When Apple first announced iTunes Radio, many people assumed that the inclusion of a full-fledged streaming service within the most popular music store on the planet would be the death knell for Pandora and other similar services. It turns out that might not be the case, as Apple Insider shares a survey from Canaccord Genuity that found only 8% of users who had tried iTunes Radio stopped using Pandora altogether. Analyst Michael Graham believes that “Pandora’s October monthly listener metrics are unlikely to be materially impacted by iTunes Radio, creating a potential positive near-term catalyst.” More →
Pandora’s share price took a big hit when Apple launched its new iTunes Radio service, but Pandora still has the upper hand. So says Pandora chief financial officer Mike Herring, who recently told CNET during an interview that while Apple might have hype and reach on its side, Pandora is still the superior streaming radio service. Herring acknowledged that Apple and some other streaming music providers are threats to Pandora’s business that should be taken seriously, but he is also confident that Pandora is “better than anybody else” when it comes to streaming radio services such as iTunes Radio. More →
Artists may like griping about subscription-based music streaming services such as Spotify and Pandora, but they appear to be doing a lot to kill off music piracy. TorrentFreak reports that music piracy in Norway has completely fallen off a cliff, as data from Ipsos shows that Norwegian Internet users pirated just 210 million songs in 2012, down from 1.2 billion in 2008. The survey also shows that roughly 47% of Norwegian Internet users say that they now subscribe to a music streaming service such as Spotify, and that more than half of those subscribers pay for a premium option. Or put another way, it seems as though opening up more avenues for people to pay for music will decrease their willingness to pirate copyrighted material.
Pandora has been on a mission over the past couple of years to lower the royalty rates it pays music labels. The company argues that it should pay the same rates as traditional over-the-air radio stations and not be subjected to higher fees because it operates on the Internet. Despite numerous campaigns, nothing has changed and roughly 50% of the company’s revenue goes to paying licensing fees. In a last-ditch effort, Pandora this week purchased a terrestrial radio station in South Dakota. The move will theoretically give the company the same preferential licensing terms offered to services such as Clear Channel’s iHeartRadio and others. It won’t be that easy for Pandora, however. The company’s purchase is being challenged by BMI, which claims the purchase is a “stunt” that “makes a mockery of the performing rights licenses and the rate court process.” The group filed suit in the U.S. Southern District Federal Court in New York and is asking the court to set “reasonable, market driven” royalty fees for Pandora.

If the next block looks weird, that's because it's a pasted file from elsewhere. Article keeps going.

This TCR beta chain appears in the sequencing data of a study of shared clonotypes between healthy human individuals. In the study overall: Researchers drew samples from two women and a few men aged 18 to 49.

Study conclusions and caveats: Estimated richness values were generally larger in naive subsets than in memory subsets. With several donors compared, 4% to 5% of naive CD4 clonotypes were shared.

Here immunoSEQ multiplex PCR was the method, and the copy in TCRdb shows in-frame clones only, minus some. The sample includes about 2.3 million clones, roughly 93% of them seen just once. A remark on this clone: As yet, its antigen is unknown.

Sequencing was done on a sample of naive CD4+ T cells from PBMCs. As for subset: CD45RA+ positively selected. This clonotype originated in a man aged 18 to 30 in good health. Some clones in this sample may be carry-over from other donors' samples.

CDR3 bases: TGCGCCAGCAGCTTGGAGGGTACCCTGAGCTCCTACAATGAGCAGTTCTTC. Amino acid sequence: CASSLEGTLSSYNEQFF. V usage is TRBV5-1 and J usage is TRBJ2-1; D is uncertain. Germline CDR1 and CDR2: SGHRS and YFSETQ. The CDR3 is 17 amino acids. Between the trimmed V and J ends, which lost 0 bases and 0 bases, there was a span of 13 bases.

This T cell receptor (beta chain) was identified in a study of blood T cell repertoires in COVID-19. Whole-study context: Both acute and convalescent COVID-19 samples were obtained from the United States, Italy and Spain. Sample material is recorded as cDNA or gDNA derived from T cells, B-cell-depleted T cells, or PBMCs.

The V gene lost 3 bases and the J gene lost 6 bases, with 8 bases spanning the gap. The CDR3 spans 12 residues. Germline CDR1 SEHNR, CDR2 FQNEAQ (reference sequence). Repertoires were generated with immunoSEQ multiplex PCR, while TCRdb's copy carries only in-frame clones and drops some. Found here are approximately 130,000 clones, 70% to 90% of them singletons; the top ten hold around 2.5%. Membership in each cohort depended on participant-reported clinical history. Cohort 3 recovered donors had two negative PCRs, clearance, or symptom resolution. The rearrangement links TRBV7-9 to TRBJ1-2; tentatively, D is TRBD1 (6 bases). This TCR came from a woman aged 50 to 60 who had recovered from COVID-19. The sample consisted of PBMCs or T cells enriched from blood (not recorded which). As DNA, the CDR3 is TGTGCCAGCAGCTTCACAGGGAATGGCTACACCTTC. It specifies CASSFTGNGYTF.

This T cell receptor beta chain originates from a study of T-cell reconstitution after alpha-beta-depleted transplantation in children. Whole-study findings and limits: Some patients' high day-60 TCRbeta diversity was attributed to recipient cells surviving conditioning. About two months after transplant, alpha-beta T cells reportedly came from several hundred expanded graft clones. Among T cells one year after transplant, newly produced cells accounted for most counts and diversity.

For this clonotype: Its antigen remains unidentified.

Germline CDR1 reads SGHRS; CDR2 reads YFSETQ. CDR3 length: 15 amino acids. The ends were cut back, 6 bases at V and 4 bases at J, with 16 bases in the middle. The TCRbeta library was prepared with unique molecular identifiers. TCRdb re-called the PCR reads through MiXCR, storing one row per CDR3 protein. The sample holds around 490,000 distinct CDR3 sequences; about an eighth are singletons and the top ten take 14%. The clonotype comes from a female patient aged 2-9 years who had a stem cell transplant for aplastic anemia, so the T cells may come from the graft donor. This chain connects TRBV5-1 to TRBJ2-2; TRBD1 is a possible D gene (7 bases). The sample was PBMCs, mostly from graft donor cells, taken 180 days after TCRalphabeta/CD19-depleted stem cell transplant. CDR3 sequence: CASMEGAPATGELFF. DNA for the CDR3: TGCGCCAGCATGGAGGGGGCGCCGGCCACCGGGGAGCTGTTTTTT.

Being the driving force behind change is never easy, but it’s especially difficult when powerful industry players do everything in their power to crush you. Such has been the story of Pandora, which added an interesting twist to its tale this week. Pandora, a pioneer in Internet radio, bought a terrestrial radio station in South Dakota on Tuesday. The move seems curious on the surface, obviously, but Pandora’s assistant general counsel Christopher Harrison penned a piece on The Hill Tuesday to explain the brilliant maneuver. More →